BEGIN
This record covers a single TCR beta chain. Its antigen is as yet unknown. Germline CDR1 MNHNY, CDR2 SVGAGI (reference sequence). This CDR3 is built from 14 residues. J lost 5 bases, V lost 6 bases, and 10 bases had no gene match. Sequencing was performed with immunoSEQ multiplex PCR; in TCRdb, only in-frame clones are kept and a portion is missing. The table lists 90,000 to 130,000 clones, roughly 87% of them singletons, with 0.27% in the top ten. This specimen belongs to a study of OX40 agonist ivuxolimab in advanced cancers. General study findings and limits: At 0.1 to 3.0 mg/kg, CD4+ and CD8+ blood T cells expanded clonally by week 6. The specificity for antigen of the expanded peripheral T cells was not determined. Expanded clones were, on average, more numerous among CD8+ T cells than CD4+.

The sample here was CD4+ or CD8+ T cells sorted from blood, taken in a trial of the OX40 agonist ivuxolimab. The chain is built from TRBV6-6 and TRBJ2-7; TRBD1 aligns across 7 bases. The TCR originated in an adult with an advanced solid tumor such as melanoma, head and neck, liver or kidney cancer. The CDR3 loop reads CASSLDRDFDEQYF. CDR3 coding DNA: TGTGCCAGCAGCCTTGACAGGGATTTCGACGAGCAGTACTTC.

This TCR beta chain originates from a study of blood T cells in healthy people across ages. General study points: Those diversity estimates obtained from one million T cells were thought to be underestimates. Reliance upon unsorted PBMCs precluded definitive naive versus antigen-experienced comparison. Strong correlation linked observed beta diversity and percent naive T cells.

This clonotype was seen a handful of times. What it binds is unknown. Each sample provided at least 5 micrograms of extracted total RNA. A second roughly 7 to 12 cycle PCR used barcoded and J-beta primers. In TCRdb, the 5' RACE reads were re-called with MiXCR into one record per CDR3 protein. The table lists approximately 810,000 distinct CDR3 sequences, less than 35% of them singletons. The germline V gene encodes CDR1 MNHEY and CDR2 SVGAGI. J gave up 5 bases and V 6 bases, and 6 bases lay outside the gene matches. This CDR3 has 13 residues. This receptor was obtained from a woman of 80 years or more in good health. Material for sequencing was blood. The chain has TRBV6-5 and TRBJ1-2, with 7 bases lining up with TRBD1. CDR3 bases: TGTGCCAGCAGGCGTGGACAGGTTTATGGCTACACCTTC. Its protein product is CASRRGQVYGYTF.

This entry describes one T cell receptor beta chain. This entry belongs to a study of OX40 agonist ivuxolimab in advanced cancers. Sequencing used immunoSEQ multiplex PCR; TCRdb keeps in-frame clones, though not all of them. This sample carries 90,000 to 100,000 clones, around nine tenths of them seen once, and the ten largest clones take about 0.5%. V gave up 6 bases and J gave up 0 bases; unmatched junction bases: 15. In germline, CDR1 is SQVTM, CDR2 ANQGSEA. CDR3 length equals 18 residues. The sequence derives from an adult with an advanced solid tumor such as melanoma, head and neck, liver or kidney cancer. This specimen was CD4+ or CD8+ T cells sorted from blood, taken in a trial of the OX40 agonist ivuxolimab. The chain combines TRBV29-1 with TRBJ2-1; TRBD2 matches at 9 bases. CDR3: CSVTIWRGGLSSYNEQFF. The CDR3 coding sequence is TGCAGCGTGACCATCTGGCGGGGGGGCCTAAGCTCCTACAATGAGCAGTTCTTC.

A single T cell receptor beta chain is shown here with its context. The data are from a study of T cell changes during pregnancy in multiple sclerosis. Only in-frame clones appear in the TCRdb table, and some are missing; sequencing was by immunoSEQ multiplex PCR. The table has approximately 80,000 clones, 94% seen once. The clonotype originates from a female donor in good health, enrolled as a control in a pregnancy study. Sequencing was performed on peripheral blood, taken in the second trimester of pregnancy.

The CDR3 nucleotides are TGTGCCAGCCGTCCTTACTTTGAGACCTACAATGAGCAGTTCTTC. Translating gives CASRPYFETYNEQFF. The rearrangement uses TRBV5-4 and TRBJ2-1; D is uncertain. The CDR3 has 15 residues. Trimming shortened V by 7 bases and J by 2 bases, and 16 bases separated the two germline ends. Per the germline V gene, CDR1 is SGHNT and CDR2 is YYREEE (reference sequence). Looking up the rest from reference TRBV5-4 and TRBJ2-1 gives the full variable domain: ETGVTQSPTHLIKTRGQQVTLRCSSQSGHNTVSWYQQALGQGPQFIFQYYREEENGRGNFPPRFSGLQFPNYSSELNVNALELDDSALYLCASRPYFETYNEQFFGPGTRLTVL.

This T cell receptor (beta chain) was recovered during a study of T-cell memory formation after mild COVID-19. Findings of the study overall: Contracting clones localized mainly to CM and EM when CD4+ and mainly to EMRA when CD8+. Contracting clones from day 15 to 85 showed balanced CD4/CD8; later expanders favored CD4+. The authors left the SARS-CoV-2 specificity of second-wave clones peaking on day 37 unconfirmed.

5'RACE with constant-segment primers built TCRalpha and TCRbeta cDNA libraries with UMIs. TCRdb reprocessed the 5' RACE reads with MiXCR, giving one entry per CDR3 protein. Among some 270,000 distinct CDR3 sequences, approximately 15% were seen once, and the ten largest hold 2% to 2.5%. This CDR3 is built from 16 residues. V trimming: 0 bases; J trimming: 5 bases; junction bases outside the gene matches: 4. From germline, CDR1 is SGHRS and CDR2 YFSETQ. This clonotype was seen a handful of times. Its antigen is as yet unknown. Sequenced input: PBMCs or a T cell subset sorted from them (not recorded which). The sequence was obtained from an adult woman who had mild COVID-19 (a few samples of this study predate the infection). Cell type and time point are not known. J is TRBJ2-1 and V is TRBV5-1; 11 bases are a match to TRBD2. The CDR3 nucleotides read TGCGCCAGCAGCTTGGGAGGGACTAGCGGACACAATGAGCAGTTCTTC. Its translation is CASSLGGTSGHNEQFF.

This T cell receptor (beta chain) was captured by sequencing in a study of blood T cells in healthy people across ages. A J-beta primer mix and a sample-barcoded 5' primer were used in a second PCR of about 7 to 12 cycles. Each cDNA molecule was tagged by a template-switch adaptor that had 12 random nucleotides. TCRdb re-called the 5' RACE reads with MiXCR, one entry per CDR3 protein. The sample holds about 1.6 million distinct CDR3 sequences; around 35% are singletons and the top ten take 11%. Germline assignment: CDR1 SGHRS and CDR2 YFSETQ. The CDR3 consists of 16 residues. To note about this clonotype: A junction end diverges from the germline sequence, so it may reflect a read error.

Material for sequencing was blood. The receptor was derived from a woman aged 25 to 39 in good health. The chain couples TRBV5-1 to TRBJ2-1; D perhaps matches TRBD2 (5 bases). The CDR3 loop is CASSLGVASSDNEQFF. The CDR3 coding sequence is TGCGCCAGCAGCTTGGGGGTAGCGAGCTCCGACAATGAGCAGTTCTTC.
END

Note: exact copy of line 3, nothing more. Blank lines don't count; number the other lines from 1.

This TCR beta chain originates from a study of blood T cells in healthy people across ages. General study points: Those diversity estimates obtained from one million T cells were thought to be underestimates. Reliance upon unsorted PBMCs precluded definitive naive versus antigen-experienced comparison. Strong correlation linked observed beta diversity and percent naive T cells.